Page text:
Spring 2007

"Eskom is a psychopath"

Although Eskom is a state owned utility company, it acts very much like a public limited company.

23 January 2009

Regrettably it shares many of the characteristics common to the modern corporation, including at least some of the identified personality traits of a ‘psychopath’.

ESKOM HAS OVER RECENT YEARS put considerable effort into making a show of accountability, but like so much of the ‘corporate social responsibility’ agenda, partial information and the showcasing of add-on initiatives obscures the big picture. For example, while its annual report, which is fairly comprehensive by South African standards, lists the number of customers served, we are not told how many actually receive the free basic allocation of 50kWh per month mandated by government. Similarly, the report lists emissions of priority pollutants and identifies some interventions to improve environmental performance, but does not commit to quantified objectives.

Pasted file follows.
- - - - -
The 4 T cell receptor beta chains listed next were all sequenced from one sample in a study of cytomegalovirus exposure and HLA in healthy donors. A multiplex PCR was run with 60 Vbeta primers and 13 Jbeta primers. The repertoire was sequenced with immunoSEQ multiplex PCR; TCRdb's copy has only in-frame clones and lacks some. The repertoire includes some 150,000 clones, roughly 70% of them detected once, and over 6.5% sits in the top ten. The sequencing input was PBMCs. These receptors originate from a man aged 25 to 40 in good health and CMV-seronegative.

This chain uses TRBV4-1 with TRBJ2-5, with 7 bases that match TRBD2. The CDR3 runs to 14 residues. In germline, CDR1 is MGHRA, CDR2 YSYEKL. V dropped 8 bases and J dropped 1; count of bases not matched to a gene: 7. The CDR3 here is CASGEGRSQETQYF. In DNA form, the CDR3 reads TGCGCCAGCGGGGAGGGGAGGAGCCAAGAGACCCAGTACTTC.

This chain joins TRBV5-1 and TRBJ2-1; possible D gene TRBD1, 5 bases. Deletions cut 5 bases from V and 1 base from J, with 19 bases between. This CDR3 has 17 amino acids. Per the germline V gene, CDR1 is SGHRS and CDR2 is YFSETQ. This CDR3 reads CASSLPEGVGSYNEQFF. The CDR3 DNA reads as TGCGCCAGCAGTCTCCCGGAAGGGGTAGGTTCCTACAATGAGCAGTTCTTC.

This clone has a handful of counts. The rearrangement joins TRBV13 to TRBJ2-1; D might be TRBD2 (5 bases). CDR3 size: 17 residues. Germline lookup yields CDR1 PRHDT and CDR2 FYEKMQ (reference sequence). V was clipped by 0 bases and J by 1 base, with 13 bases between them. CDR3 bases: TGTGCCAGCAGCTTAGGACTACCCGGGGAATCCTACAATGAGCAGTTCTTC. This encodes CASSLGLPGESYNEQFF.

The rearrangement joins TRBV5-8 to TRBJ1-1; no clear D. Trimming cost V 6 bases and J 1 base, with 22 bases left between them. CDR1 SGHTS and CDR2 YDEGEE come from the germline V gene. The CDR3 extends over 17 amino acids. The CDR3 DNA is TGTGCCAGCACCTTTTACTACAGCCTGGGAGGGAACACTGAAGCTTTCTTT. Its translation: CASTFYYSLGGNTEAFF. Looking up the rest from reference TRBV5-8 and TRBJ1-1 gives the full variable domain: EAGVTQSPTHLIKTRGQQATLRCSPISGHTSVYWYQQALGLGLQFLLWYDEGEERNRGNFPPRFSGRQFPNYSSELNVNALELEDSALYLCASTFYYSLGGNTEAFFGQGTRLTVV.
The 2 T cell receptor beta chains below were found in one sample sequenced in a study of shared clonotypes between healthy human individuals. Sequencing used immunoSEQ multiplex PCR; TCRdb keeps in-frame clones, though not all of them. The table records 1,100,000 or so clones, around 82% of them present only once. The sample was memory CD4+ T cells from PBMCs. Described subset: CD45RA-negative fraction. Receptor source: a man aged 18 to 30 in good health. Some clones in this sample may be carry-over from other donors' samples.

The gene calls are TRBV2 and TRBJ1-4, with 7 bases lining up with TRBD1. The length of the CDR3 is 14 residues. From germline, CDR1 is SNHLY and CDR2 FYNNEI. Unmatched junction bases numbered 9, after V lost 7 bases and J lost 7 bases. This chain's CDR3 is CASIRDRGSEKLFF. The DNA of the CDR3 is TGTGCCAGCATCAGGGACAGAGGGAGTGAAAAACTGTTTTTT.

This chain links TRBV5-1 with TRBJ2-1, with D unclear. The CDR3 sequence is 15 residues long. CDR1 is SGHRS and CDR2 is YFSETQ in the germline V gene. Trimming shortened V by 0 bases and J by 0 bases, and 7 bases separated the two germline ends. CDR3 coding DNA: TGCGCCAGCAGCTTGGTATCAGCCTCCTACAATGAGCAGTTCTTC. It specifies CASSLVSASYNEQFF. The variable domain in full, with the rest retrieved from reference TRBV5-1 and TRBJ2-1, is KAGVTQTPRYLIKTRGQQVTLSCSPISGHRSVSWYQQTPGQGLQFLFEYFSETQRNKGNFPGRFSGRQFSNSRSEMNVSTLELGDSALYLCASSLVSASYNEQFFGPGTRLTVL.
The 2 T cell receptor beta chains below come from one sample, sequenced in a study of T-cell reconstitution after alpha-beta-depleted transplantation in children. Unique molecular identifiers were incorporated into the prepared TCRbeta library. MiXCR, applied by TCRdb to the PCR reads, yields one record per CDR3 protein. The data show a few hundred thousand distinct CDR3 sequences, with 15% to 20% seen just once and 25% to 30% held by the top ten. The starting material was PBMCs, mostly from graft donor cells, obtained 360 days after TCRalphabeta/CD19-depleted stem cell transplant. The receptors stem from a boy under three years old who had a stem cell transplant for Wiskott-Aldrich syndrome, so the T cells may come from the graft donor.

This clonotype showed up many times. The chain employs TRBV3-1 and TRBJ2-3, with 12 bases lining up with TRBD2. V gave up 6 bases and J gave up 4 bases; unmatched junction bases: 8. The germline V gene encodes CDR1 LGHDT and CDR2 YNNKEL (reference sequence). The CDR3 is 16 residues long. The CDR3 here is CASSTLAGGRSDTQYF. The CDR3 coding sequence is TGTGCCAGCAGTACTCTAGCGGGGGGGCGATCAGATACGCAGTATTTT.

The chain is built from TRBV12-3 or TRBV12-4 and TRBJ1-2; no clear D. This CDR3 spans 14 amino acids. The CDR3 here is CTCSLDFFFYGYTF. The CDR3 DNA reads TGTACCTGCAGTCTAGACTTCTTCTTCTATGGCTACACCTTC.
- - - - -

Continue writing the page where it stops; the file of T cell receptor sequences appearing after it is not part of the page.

It is often hard to unravel culpability between the corporation and the state, particularly as the Eskom Board are not publicly accountable. Recent media coverage has revealed that it was government policy, rather than Eskom, that held up development of new generation capacity around the turn of the century. What has not been well publicised is that Eskom management turned from national imperatives to elaborate a corporate strategy premised on anticipated liberalisation of energy markets and embarked on a massive programme of expansion into Africa, particularly through its short-lived, unregulated subsidiary, Eskom Enterprises. While refurbishment of mothballed coal-fired power stations was delayed and calls for the development of renewable energy went unanswered, senior executives lobbied for development aid funds to underwrite returns on ‘private’ investment, in the name of Africa’s poor.

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